There’s cause to celebrate in New Mexico: The Salt River Project has decided to pull the plug on its plans for a coal strip-mine near the Zuni Reservation (HCN, 10/08/01: Salt Woman confronts a coal mine). Tribes and environmental groups have fought the mine for more than 10 years, and earlier this year, Gov. Bill Richardson and both the state’s senators jumped on the anti-mine bandwagon. Now, the utility company, which provides electricity to Phoenix, is casting about for coal in Wyoming’s Powder River Basin.

The dams are coming down: In early August, Pacific Gas and Electric Company tore down the first of three dams on West Panther Creek on the upper Mokelumne River in Northern California (HCN, 9/24/01: River of dreams). In order to renew its federal hydropower license for the rest of its dams on the river, the company is demolishing three that have been rendered useless by sediment buildup. The $40 million project will restore more than 40 miles of salmon habitat.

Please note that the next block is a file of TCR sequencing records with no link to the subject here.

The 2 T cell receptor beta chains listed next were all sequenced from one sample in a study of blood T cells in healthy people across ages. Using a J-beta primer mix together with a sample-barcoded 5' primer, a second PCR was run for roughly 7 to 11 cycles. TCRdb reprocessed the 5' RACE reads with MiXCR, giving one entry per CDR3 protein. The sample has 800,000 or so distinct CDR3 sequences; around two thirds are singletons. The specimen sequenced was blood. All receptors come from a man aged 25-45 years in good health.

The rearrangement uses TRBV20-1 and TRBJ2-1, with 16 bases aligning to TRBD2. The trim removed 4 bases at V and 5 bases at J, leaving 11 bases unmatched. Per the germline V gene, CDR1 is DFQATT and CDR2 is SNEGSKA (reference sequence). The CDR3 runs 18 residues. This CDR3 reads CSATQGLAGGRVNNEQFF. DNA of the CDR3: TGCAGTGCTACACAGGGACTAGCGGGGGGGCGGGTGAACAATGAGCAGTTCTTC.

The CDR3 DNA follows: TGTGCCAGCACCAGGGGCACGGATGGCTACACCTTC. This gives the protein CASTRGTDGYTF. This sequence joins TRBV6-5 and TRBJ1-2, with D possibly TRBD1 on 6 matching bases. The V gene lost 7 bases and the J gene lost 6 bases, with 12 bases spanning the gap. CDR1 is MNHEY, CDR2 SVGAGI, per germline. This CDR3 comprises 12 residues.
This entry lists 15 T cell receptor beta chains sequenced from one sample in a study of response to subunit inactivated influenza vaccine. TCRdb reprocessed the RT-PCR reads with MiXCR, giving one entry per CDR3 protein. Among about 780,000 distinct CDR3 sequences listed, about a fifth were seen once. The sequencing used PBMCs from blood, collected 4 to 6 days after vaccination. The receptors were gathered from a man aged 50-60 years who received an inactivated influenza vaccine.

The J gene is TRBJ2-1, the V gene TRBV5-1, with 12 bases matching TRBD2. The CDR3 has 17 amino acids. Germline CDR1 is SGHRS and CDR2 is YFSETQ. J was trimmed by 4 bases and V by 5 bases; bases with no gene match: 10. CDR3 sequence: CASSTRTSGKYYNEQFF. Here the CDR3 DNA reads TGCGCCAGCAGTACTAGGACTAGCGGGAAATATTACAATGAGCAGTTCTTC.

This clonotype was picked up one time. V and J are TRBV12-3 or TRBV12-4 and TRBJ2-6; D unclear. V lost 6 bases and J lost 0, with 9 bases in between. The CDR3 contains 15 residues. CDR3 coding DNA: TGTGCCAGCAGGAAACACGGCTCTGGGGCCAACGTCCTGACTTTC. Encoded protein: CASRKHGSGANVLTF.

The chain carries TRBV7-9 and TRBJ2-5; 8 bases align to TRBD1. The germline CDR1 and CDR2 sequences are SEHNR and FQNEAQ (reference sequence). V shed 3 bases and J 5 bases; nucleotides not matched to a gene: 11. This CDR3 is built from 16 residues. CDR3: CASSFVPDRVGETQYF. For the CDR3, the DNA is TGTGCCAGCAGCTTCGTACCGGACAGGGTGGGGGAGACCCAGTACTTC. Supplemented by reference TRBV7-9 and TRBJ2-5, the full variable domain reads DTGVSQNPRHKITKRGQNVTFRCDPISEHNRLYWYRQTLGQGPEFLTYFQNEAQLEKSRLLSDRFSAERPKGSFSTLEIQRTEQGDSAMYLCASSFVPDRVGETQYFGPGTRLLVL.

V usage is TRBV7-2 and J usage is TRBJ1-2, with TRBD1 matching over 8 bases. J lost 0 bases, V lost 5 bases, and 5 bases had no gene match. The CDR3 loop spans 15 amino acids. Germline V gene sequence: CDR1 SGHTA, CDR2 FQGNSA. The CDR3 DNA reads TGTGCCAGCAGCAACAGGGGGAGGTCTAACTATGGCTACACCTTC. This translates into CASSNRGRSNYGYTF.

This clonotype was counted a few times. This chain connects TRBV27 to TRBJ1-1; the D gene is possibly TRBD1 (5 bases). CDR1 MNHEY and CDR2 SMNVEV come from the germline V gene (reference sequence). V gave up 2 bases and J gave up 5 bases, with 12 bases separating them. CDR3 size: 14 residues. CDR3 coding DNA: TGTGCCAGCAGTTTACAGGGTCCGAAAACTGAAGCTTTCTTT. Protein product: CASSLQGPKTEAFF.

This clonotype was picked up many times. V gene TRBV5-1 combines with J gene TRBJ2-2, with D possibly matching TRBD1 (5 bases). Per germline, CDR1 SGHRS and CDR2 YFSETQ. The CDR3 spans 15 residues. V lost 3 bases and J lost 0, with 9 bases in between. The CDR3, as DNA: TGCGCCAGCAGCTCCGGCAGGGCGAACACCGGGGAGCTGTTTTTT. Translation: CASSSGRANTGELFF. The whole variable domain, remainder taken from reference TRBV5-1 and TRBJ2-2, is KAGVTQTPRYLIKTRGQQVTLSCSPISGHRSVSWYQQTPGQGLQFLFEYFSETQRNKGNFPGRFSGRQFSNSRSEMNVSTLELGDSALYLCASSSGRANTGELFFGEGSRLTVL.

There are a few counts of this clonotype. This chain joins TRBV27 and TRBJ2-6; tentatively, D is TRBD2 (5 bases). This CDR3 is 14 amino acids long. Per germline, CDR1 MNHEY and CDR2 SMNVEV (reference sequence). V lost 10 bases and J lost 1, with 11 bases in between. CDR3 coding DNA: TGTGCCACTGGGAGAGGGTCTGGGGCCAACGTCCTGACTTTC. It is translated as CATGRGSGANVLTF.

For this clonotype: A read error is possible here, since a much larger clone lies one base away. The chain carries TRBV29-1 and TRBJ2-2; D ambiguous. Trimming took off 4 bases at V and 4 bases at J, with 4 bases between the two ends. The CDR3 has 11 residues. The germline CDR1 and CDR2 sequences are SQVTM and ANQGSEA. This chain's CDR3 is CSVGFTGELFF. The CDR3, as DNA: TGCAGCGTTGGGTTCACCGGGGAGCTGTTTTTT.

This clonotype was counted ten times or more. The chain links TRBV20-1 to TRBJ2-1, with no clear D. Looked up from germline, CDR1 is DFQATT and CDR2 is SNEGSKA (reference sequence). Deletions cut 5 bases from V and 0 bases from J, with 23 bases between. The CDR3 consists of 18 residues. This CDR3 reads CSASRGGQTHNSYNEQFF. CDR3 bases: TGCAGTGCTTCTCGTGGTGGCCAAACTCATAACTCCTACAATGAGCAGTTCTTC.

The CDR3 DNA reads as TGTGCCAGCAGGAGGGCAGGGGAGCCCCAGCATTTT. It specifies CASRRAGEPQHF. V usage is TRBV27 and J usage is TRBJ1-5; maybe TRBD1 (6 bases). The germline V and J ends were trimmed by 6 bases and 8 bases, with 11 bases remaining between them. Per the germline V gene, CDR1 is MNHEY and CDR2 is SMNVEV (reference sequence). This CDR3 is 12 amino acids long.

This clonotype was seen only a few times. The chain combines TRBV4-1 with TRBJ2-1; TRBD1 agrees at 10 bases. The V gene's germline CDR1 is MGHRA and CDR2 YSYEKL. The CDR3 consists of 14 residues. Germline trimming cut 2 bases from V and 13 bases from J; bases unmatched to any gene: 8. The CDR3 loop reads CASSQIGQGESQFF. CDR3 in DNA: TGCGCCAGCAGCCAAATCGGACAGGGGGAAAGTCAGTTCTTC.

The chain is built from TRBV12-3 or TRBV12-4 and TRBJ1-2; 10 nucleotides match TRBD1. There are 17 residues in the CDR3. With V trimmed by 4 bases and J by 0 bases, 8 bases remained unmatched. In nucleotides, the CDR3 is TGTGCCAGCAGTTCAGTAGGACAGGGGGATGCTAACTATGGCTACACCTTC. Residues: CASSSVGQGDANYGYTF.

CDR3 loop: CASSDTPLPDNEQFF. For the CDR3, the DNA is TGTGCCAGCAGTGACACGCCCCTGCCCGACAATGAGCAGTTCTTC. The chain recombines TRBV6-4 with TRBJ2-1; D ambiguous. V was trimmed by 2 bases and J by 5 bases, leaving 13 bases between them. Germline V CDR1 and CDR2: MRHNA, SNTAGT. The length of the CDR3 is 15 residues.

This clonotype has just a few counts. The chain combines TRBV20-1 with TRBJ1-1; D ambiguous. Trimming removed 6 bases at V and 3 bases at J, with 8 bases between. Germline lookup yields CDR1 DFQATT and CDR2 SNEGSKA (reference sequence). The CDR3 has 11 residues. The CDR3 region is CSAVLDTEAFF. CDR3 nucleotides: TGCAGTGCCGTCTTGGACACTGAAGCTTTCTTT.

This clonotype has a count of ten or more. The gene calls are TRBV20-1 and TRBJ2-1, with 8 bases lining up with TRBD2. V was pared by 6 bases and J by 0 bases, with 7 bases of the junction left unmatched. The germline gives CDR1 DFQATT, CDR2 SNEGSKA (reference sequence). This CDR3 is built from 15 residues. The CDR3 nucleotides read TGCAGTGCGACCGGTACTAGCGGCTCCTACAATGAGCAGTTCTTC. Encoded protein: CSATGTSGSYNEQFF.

The Forest Service has already burned through its firefighting budget for the year (HCN, 5/26/03: A losing battle). The agency says it expects to spend $773 million dollars fighting wildfires this summer, even though its current budget hovers around $350 million. Under pressure to cut the nation’s gargantuan deficit, Congress refused to allocate more money to the agency before adjourning for summer recess — much to the dismay of Western governors and congressmen, who have about 20 big wildfires on their hands as this issue goes to press.

What do you get when you mix a political strategist, a Republican senator, 1,400 farmers and the Bureau of Reclamation? Apparently, 33,000 salmon and steelhead belly-up in the Klamath River (HCN, 6/23/03: Sound science goes sour). At the end of July, the Wall Street Journal revealed that in January 2002, Karl Rove, President Bush’s right-hand man, met with 50 officials at the U.S. Department of the Interior and urged them to “accommodate agricultural interests” — thereby giving a boost to Sen. Gordon Smith, R-Ore., and his re-election campaign. That summer, Interior gave farmers their full allotments of water, a move that likely killed the fish the following September.
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